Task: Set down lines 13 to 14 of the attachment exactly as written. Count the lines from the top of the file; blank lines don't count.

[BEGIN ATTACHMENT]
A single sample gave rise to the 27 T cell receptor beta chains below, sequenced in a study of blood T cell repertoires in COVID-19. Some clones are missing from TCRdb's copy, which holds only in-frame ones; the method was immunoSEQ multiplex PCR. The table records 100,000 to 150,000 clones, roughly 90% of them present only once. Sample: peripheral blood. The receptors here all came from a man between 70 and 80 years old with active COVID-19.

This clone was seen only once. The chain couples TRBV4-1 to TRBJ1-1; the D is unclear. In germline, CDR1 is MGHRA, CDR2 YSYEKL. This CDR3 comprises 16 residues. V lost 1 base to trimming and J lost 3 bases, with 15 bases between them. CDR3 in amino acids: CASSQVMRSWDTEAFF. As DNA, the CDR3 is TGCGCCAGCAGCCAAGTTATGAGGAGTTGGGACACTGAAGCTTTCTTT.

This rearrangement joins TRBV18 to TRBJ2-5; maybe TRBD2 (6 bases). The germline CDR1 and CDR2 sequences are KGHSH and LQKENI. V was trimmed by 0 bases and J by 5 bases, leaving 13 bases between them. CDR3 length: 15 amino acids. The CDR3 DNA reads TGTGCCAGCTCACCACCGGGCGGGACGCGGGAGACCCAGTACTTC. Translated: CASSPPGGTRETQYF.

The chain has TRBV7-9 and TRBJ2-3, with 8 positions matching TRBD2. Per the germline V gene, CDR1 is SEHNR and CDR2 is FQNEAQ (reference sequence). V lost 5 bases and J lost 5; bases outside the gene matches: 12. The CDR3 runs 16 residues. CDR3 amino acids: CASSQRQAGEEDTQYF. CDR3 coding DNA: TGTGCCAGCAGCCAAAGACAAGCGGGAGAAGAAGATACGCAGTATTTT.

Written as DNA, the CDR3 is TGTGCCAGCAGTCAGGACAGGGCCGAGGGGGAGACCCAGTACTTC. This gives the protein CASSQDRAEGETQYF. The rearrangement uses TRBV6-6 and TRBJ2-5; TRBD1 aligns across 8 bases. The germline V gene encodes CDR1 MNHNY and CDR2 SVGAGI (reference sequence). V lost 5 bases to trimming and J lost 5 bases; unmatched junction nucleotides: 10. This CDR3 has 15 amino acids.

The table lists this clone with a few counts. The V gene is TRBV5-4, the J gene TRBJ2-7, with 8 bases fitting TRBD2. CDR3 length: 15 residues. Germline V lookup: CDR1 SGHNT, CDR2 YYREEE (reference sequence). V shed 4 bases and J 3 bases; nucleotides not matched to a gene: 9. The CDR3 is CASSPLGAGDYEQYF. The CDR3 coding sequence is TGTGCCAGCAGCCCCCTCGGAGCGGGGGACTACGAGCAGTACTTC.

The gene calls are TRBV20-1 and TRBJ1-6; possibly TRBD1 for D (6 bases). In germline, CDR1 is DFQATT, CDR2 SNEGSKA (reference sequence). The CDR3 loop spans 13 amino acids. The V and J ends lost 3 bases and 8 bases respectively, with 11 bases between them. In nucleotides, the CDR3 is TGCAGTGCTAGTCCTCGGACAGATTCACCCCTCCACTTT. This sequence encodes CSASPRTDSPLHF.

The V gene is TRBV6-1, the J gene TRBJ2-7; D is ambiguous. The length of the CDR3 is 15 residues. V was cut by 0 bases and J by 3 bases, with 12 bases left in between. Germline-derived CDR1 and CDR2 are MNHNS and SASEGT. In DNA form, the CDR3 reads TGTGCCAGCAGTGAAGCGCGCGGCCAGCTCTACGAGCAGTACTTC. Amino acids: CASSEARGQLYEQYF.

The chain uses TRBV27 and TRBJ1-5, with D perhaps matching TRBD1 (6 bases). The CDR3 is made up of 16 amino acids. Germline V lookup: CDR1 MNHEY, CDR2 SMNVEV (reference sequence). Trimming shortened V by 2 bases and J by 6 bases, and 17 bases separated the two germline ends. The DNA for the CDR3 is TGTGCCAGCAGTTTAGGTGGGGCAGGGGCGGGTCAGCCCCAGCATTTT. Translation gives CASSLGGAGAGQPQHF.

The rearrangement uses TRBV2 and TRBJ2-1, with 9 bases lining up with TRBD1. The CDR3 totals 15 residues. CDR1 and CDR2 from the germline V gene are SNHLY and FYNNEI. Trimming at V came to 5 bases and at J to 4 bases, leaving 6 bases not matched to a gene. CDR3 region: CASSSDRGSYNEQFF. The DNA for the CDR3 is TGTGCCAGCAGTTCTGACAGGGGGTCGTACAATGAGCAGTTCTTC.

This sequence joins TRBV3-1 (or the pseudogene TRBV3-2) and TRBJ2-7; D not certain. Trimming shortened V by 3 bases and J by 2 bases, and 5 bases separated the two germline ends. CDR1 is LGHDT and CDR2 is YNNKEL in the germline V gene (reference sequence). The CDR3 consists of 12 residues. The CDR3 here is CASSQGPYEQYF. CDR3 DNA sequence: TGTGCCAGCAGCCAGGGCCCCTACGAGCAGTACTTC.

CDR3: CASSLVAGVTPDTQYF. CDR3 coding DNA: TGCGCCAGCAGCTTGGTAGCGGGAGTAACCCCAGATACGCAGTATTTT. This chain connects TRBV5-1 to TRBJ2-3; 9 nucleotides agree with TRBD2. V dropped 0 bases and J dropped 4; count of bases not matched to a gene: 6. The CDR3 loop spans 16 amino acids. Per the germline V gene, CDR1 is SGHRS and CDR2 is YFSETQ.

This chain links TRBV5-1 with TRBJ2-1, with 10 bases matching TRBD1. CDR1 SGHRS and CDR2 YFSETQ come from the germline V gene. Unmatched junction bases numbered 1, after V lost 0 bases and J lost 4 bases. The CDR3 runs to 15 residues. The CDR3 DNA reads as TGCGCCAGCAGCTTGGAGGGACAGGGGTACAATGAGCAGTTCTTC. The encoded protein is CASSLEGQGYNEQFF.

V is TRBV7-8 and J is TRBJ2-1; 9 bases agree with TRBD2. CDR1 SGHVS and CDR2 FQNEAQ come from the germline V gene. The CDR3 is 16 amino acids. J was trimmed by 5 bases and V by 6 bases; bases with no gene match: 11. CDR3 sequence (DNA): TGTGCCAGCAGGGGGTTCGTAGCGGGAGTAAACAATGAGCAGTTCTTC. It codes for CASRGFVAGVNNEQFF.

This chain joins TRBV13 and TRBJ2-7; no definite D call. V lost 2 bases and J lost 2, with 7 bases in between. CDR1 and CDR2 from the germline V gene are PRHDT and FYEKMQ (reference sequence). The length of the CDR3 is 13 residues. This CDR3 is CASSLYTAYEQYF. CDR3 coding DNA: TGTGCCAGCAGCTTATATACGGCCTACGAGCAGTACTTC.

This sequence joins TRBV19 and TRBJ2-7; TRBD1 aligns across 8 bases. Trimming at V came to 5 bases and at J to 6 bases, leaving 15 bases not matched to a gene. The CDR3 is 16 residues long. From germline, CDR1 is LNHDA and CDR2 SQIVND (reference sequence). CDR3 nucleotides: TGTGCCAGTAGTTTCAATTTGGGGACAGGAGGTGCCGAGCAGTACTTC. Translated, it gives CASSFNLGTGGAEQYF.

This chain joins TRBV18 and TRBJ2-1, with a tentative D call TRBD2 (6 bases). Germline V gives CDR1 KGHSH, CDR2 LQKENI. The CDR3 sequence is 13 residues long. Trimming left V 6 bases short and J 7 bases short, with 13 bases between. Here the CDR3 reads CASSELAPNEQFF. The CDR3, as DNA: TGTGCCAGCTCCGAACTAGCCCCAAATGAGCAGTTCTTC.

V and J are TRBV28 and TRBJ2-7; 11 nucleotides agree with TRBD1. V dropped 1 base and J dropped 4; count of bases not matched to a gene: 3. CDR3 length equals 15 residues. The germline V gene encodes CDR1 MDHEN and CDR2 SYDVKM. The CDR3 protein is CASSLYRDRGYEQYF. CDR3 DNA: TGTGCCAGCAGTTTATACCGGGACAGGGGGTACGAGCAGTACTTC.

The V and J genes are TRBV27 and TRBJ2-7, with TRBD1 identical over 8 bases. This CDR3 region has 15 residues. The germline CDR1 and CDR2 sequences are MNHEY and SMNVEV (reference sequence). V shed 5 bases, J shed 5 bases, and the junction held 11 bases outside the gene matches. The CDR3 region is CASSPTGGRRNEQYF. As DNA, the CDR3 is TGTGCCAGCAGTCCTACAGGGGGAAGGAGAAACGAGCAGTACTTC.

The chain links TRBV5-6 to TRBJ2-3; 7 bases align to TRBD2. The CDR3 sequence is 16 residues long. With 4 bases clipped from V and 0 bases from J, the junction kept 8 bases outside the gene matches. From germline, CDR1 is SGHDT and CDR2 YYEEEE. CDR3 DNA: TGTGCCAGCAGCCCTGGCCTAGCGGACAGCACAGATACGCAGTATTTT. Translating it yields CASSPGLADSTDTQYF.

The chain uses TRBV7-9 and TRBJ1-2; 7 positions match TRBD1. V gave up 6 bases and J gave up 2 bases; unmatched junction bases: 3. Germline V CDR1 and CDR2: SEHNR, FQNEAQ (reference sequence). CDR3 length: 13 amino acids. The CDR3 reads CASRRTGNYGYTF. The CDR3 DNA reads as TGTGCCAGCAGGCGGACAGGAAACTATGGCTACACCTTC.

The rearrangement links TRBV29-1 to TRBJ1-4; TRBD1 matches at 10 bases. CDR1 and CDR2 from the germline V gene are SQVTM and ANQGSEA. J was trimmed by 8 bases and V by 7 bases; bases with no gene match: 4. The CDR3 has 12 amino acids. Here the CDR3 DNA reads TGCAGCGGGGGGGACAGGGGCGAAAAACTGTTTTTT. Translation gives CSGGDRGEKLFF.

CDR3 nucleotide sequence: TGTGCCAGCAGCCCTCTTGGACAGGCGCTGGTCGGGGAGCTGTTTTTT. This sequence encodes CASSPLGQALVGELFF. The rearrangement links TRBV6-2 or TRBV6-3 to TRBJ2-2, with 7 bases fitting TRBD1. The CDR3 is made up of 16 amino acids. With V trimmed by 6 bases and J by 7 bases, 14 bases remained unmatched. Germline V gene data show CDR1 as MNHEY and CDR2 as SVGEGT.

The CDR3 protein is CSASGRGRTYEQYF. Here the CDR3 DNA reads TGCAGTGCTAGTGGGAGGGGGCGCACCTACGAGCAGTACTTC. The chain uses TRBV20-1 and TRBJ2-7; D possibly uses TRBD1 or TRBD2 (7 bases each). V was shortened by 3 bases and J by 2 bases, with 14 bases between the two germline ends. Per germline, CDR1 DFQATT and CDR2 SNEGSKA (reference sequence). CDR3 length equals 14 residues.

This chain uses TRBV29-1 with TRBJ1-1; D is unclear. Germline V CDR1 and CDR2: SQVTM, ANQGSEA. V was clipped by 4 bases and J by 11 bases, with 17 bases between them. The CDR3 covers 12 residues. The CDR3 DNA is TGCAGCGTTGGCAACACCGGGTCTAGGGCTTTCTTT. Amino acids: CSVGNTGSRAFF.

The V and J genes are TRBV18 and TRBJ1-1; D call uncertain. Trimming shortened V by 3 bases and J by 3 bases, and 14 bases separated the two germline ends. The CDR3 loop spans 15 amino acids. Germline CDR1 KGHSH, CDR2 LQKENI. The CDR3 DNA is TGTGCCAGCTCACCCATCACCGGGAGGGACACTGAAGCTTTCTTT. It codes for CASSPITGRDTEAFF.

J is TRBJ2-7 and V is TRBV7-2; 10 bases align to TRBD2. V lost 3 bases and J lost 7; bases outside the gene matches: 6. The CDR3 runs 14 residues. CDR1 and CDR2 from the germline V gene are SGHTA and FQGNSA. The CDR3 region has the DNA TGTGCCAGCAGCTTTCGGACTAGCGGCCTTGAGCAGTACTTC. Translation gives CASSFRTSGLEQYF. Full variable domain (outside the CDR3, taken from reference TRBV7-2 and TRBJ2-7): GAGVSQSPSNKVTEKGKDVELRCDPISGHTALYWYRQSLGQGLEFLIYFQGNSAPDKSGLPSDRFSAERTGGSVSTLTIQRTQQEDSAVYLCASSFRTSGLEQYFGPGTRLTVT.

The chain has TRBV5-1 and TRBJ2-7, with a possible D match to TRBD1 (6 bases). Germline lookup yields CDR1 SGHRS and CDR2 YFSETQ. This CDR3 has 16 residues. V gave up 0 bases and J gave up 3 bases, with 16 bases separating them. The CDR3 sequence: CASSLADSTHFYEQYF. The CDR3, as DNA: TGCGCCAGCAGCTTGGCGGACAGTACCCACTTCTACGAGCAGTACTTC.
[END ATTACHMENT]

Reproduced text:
This chain links TRBV5-1 with TRBJ2-1, with 10 bases matching TRBD1. CDR1 SGHRS and CDR2 YFSETQ come from the germline V gene. Unmatched junction bases numbered 1, after V lost 0 bases and J lost 4 bases. The CDR3 runs to 15 residues. The CDR3 DNA reads as TGCGCCAGCAGCTTGGAGGGACAGGGGTACAATGAGCAGTTCTTC. The encoded protein is CASSLEGQGYNEQFF.

V is TRBV7-8 and J is TRBJ2-1; 9 bases agree with TRBD2. CDR1 SGHVS and CDR2 FQNEAQ come from the germline V gene. The CDR3 is 16 amino acids. J was trimmed by 5 bases and V by 6 bases; bases with no gene match: 11. CDR3 sequence (DNA): TGTGCCAGCAGGGGGTTCGTAGCGGGAGTAAACAATGAGCAGTTCTTC. It codes for CASRGFVAGVNNEQFF.